Older car, but with low mileage?
I know there are a lot of factors that go into finding a "new" used car. Im just wondering what the general opinion is on this. Is it better to go with a car that is more than 5 years old but with lower mileage (10k-50k) or to go with something made within the last 5 years or so, but with higher mileage (50k-80k)? (I wouldnt go much higher than 80k regardless of the year)
- 10 months ago
Logical...to compare an older v newer at same price point...but what will be the determining factor...idk, but it will be an emotional decision not a logical one.....what?
True...after the data, comparing, and test driving it will come down to something like the way fender curves or the roar at 6500 rpm. You’ll know it when you feel it.
- AlCaponeLv 710 months ago
If your objective is to save money, go with the older car with low mileage. However, regardless of what you buy, you should take the car to a mechanic to have it fully checked out BEFORE you buy. An older car can have hidden problems, but so can a newer car.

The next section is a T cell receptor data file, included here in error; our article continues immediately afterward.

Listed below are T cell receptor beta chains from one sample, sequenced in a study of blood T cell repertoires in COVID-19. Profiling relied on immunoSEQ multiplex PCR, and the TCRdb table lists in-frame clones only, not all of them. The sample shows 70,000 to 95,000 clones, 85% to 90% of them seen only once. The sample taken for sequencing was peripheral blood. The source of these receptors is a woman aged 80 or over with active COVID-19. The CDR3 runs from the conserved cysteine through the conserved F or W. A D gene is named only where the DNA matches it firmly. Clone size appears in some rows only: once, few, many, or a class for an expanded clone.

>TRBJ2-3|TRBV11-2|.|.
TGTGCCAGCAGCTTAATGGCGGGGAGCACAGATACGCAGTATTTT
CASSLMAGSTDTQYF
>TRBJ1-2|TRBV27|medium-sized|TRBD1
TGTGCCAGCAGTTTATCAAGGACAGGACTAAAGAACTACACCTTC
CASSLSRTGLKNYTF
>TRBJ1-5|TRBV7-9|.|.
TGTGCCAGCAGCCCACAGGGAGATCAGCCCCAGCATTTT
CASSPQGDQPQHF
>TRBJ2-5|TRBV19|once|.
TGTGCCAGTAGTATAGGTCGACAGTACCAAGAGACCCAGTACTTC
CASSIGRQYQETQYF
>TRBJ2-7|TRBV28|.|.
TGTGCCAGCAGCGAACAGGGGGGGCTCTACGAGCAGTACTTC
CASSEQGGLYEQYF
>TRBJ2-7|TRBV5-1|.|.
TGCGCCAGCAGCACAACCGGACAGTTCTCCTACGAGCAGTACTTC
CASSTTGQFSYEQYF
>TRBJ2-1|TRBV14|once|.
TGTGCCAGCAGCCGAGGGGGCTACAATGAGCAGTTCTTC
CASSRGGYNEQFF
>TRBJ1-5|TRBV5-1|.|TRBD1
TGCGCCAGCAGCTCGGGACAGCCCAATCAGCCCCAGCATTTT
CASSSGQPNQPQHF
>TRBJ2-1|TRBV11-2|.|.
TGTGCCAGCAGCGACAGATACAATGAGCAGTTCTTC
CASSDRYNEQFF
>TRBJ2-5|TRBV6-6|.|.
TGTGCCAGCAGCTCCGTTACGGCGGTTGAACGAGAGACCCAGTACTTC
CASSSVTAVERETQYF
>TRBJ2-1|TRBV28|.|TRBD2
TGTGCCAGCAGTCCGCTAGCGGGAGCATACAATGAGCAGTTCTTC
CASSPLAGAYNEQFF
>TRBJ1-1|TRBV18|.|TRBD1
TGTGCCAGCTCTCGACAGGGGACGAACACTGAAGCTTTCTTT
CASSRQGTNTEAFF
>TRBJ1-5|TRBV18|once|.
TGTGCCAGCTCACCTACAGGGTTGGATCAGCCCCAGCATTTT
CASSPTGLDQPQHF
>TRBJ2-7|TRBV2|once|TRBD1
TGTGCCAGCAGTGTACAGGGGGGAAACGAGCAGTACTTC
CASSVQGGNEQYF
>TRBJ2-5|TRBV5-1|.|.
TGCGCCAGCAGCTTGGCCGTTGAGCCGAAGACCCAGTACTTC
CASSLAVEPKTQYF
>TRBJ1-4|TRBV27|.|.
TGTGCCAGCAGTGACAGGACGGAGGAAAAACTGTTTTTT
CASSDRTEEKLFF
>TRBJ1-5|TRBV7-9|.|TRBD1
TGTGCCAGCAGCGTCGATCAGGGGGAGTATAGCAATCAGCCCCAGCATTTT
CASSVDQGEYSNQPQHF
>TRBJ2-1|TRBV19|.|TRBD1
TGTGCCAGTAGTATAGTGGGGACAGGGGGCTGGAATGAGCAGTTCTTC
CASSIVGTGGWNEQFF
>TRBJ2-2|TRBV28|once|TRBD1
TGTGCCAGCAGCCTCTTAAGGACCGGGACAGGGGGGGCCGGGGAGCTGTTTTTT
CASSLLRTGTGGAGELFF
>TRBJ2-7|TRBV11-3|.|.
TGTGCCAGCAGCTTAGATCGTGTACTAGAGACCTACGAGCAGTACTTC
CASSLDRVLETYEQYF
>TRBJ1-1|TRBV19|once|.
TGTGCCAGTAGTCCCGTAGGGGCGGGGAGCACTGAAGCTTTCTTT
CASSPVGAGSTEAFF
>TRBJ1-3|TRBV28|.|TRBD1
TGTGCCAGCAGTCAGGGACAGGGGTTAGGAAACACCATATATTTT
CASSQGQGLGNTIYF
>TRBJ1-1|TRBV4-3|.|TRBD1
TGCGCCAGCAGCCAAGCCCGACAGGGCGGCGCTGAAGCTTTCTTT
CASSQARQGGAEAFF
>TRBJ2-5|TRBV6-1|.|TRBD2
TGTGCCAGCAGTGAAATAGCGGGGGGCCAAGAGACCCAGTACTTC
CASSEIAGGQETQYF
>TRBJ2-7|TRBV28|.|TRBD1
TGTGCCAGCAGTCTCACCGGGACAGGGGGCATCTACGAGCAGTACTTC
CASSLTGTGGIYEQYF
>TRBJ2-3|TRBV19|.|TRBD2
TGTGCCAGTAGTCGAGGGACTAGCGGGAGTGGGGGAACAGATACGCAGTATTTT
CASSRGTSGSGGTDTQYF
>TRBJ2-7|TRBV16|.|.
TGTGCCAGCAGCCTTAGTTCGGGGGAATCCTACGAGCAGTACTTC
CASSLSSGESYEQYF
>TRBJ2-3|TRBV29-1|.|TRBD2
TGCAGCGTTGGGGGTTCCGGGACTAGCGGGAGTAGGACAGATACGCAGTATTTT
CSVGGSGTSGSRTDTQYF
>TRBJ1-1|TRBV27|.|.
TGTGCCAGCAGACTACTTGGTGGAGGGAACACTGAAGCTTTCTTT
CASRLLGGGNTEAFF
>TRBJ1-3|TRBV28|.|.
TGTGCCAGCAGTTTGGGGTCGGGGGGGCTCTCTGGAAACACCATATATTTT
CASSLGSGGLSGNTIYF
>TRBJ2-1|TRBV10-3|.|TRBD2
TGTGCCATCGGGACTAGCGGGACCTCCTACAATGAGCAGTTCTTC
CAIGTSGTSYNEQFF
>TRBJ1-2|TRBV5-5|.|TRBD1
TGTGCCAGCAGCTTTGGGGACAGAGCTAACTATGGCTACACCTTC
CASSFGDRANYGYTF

- Trump 2020Lv 710 months ago
I would shop the older car with low mileage, owned by a senior citizen. They drive less, drive carefully, and usually take better care of their equipment. They have the time to go to the service department or repair shop.
- FrederickLv 510 months ago
the first option is more preferable
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- A HunchLv 710 months ago
There are other factors, most specifically how much money you have and which one is better at your "wants".
I'd wouldn't have any problem going with a single owner, 100,000 mile, luxury car if it was 8-10 years old. It might not have even met it's scheduled miles for it's first major maintenance.
But on the flip side, a 5yo low end car (Senta, Forte, Accent, etc) couldn't be cheap enough for me to want to buy used.
- Anonymous10 months ago
newer often means less harmful highway miles. Older cars call into question the accuracy of the odometer and there are things that wear out from age, not miles.
The mileage guides give pretty good estimates for the deduction for high or addition for low miles.
- SkyLv 710 months ago
Personally I would go with the older car that has lower mileage, particularly if it's one that's in very good shape and has been driven gently (ie. owned by a senior citizen who always drove very carefully and didn't beat the thing up). A few years ago I bought a 25 year old minivan that had under 100K miles, because I know that model can easily make it 300K miles. Do your research about the particular car model and its specific engine and drivetrain (because for any given car with multiple options, one engine can be rock solid while another engine is total crap) so you know ahead of time whether it will last you a good long time or just be a money pit.